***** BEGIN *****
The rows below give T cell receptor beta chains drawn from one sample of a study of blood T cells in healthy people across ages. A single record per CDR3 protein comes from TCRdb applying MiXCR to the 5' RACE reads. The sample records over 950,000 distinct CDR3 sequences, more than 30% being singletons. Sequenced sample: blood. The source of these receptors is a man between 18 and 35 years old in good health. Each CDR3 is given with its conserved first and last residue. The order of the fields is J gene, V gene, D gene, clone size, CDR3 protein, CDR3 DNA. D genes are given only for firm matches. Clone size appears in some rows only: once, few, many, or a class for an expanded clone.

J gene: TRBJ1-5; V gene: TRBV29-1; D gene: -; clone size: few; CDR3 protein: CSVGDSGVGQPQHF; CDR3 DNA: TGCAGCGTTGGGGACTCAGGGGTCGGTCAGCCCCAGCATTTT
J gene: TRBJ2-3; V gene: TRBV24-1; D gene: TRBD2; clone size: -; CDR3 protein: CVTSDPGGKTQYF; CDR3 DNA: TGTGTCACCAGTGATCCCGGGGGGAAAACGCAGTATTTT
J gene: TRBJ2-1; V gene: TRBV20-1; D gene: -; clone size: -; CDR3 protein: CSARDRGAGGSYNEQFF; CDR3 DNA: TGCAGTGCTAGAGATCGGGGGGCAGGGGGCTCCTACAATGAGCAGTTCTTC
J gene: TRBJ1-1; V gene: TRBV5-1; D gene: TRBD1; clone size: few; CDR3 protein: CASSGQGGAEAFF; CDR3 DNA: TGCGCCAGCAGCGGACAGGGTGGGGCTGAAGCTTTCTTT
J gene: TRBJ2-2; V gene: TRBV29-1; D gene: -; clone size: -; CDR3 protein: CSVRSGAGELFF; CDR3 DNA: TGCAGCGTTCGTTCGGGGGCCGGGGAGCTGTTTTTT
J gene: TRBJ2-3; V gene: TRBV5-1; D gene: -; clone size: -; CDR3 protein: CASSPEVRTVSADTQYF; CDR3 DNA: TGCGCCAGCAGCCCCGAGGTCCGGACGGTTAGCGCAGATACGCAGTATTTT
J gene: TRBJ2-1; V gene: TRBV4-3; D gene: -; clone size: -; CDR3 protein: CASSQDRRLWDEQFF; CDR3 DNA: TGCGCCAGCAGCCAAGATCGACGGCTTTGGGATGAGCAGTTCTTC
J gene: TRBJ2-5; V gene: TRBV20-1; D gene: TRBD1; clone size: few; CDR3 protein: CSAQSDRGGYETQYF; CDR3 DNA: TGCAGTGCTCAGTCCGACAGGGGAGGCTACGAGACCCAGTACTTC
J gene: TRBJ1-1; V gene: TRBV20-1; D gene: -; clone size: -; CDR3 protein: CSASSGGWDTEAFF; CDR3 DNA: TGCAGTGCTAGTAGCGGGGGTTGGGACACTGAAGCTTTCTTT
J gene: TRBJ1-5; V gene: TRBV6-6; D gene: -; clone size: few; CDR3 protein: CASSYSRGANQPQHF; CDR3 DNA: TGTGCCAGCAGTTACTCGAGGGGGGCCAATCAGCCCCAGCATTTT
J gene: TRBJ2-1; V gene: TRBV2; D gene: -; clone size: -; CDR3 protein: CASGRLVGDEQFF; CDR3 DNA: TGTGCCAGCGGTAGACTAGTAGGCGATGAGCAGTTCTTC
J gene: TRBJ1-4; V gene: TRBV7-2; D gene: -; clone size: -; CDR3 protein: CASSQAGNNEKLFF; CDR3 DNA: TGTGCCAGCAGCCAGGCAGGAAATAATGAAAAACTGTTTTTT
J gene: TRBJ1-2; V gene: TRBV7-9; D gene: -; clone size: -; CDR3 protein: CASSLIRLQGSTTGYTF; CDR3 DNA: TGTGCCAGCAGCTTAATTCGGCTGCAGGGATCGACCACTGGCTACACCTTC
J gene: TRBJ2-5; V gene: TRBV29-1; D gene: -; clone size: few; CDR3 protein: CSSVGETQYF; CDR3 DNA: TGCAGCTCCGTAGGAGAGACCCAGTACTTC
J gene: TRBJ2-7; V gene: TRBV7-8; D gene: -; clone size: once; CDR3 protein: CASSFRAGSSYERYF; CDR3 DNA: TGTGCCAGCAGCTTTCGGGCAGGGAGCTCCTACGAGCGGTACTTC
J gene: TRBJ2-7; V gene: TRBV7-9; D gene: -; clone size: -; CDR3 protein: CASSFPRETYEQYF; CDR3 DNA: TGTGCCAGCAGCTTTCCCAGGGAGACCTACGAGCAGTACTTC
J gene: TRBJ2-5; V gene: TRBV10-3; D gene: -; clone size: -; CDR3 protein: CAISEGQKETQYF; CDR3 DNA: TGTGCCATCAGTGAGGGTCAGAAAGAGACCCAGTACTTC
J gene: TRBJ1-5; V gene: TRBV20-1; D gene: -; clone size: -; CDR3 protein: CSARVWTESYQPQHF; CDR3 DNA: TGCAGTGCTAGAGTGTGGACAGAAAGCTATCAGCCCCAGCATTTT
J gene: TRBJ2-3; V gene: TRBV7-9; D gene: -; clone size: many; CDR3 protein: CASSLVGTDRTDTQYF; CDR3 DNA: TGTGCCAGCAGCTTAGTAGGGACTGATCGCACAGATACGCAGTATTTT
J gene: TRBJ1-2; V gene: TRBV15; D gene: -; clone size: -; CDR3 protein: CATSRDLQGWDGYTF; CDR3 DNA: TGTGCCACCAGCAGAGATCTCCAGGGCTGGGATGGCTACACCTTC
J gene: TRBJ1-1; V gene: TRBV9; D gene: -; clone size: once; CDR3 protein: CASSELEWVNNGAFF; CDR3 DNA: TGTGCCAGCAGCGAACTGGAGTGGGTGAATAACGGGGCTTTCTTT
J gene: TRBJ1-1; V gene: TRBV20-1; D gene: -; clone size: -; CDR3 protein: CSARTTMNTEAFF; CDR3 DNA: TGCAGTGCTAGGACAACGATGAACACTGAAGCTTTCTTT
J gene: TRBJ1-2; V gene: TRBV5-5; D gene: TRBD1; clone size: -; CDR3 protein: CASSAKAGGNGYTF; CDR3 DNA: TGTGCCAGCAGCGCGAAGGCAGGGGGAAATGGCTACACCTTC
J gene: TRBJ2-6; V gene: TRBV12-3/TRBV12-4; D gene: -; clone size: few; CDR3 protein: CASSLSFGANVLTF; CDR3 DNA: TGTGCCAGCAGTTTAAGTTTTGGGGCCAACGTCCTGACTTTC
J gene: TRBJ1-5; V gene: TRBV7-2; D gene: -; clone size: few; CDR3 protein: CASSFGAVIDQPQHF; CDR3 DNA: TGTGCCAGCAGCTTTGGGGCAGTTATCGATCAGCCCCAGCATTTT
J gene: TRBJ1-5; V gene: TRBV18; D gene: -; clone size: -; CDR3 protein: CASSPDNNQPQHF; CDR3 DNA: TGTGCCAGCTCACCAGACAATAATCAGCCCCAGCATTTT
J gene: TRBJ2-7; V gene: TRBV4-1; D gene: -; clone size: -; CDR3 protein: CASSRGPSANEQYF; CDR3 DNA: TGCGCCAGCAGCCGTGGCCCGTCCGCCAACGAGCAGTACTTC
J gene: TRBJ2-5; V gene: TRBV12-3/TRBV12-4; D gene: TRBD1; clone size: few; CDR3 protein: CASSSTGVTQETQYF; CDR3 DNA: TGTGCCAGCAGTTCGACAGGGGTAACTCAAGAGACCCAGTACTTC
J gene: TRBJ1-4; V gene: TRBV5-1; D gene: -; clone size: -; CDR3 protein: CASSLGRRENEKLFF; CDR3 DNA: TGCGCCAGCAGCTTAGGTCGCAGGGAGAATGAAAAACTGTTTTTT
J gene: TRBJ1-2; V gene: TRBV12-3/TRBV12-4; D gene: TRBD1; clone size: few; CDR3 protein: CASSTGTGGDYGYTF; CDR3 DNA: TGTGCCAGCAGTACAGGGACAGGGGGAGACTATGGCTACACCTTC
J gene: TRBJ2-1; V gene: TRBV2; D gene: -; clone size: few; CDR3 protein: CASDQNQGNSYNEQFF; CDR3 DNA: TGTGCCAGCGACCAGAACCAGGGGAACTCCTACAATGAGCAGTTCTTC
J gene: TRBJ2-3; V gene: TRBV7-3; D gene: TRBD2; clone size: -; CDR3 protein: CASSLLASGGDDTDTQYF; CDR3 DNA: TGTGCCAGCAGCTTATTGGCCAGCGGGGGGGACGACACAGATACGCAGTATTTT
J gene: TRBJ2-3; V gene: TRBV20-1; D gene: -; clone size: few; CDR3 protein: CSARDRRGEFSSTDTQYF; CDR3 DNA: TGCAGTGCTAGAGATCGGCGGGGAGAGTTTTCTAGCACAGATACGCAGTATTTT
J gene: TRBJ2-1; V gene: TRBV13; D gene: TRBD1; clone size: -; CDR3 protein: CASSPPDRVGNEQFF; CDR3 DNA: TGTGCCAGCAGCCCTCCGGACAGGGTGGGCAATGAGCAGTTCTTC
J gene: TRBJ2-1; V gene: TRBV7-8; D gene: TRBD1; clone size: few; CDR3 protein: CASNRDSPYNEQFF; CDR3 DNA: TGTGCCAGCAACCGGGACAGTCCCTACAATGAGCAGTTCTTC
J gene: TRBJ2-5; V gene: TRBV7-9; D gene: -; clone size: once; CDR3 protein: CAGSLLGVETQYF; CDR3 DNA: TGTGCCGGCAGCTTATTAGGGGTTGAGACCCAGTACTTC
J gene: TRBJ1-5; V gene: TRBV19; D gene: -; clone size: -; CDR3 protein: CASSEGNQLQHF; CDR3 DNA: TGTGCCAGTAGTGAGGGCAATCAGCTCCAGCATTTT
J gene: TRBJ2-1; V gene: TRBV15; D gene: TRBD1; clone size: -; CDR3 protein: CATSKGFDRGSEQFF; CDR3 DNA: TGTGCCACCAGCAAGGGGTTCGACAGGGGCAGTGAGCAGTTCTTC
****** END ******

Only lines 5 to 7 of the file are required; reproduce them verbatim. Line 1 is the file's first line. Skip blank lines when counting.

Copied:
J gene: TRBJ1-1; V gene: TRBV5-1; D gene: TRBD1; clone size: few; CDR3 protein: CASSGQGGAEAFF; CDR3 DNA: TGCGCCAGCAGCGGACAGGGTGGGGCTGAAGCTTTCTTT
J gene: TRBJ2-2; V gene: TRBV29-1; D gene: -; clone size: -; CDR3 protein: CSVRSGAGELFF; CDR3 DNA: TGCAGCGTTCGTTCGGGGGCCGGGGAGCTGTTTTTT
J gene: TRBJ2-3; V gene: TRBV5-1; D gene: -; clone size: -; CDR3 protein: CASSPEVRTVSADTQYF; CDR3 DNA: TGCGCCAGCAGCCCCGAGGTCCGGACGGTTAGCGCAGATACGCAGTATTTT